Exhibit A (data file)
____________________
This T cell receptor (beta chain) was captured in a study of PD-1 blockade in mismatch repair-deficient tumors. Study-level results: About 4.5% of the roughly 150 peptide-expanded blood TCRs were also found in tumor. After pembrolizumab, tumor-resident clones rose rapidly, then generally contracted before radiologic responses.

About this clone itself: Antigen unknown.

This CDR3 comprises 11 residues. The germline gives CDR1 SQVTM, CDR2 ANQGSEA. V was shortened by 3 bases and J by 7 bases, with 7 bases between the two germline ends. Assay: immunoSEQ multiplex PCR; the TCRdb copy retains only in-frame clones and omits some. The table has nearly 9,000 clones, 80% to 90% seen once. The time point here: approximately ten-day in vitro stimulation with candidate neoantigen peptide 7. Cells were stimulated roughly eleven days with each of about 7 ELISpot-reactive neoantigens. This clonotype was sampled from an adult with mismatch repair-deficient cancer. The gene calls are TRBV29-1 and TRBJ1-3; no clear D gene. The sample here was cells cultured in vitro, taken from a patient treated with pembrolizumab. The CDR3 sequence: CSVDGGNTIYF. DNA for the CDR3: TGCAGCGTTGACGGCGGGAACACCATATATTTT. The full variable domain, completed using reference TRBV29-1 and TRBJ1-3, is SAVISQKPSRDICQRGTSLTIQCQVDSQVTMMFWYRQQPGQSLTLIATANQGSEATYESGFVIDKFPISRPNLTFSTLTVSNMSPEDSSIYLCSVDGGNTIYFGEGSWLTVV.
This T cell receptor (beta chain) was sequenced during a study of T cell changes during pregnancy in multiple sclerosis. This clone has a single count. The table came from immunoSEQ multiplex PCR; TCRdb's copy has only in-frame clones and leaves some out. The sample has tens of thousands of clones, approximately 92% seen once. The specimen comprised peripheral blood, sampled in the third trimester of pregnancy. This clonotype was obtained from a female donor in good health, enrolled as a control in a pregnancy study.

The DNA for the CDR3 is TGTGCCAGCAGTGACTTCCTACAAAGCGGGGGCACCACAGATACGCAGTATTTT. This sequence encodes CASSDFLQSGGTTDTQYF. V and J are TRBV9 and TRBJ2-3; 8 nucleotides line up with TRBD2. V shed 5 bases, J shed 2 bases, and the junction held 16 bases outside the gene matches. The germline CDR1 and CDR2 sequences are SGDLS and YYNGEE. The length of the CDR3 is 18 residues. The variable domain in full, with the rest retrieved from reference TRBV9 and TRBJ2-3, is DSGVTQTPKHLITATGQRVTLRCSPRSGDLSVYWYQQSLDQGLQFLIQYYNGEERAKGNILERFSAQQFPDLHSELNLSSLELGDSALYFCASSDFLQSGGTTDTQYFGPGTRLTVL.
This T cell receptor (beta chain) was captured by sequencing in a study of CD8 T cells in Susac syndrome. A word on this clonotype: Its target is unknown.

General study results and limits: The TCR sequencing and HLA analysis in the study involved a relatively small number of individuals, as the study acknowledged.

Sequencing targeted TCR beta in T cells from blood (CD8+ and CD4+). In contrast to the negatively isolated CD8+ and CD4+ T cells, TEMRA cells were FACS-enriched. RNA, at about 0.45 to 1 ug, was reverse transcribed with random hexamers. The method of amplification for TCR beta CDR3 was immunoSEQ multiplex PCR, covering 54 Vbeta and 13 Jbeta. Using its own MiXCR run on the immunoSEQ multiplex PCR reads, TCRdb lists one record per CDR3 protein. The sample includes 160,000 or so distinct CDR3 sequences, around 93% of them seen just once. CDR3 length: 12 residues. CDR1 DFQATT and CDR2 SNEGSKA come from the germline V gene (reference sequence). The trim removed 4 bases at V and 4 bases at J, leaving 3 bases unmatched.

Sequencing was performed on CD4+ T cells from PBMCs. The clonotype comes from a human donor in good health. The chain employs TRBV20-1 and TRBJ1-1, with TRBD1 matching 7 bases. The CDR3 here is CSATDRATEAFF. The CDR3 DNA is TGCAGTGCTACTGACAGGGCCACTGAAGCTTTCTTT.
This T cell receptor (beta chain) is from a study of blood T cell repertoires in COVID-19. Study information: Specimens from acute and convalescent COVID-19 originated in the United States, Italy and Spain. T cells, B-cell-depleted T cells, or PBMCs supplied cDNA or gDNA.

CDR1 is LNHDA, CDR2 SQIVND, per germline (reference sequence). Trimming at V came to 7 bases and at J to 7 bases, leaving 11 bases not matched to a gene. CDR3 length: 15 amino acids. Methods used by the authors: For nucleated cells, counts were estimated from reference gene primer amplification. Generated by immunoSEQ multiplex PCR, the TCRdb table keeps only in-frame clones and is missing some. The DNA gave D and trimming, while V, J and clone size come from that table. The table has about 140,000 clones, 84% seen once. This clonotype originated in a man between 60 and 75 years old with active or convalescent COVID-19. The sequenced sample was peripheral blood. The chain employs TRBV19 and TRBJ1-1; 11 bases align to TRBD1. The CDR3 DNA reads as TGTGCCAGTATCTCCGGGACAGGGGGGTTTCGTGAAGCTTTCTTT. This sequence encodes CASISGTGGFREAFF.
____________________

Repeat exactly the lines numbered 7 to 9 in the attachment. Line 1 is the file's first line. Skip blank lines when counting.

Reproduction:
General study results and limits: The TCR sequencing and HLA analysis in the study involved a relatively small number of individuals, as the study acknowledged.

Sequencing targeted TCR beta in T cells from blood (CD8+ and CD4+). In contrast to the negatively isolated CD8+ and CD4+ T cells, TEMRA cells were FACS-enriched. RNA, at about 0.45 to 1 ug, was reverse transcribed with random hexamers. The method of amplification for TCR beta CDR3 was immunoSEQ multiplex PCR, covering 54 Vbeta and 13 Jbeta. Using its own MiXCR run on the immunoSEQ multiplex PCR reads, TCRdb lists one record per CDR3 protein. The sample includes 160,000 or so distinct CDR3 sequences, around 93% of them seen just once. CDR3 length: 12 residues. CDR1 DFQATT and CDR2 SNEGSKA come from the germline V gene (reference sequence). The trim removed 4 bases at V and 4 bases at J, leaving 3 bases unmatched.

Sequencing was performed on CD4+ T cells from PBMCs. The clonotype comes from a human donor in good health. The chain employs TRBV20-1 and TRBJ1-1, with TRBD1 matching 7 bases. The CDR3 here is CSATDRATEAFF. The CDR3 DNA is TGCAGTGCTACTGACAGGGCCACTGAAGCTTTCTTT.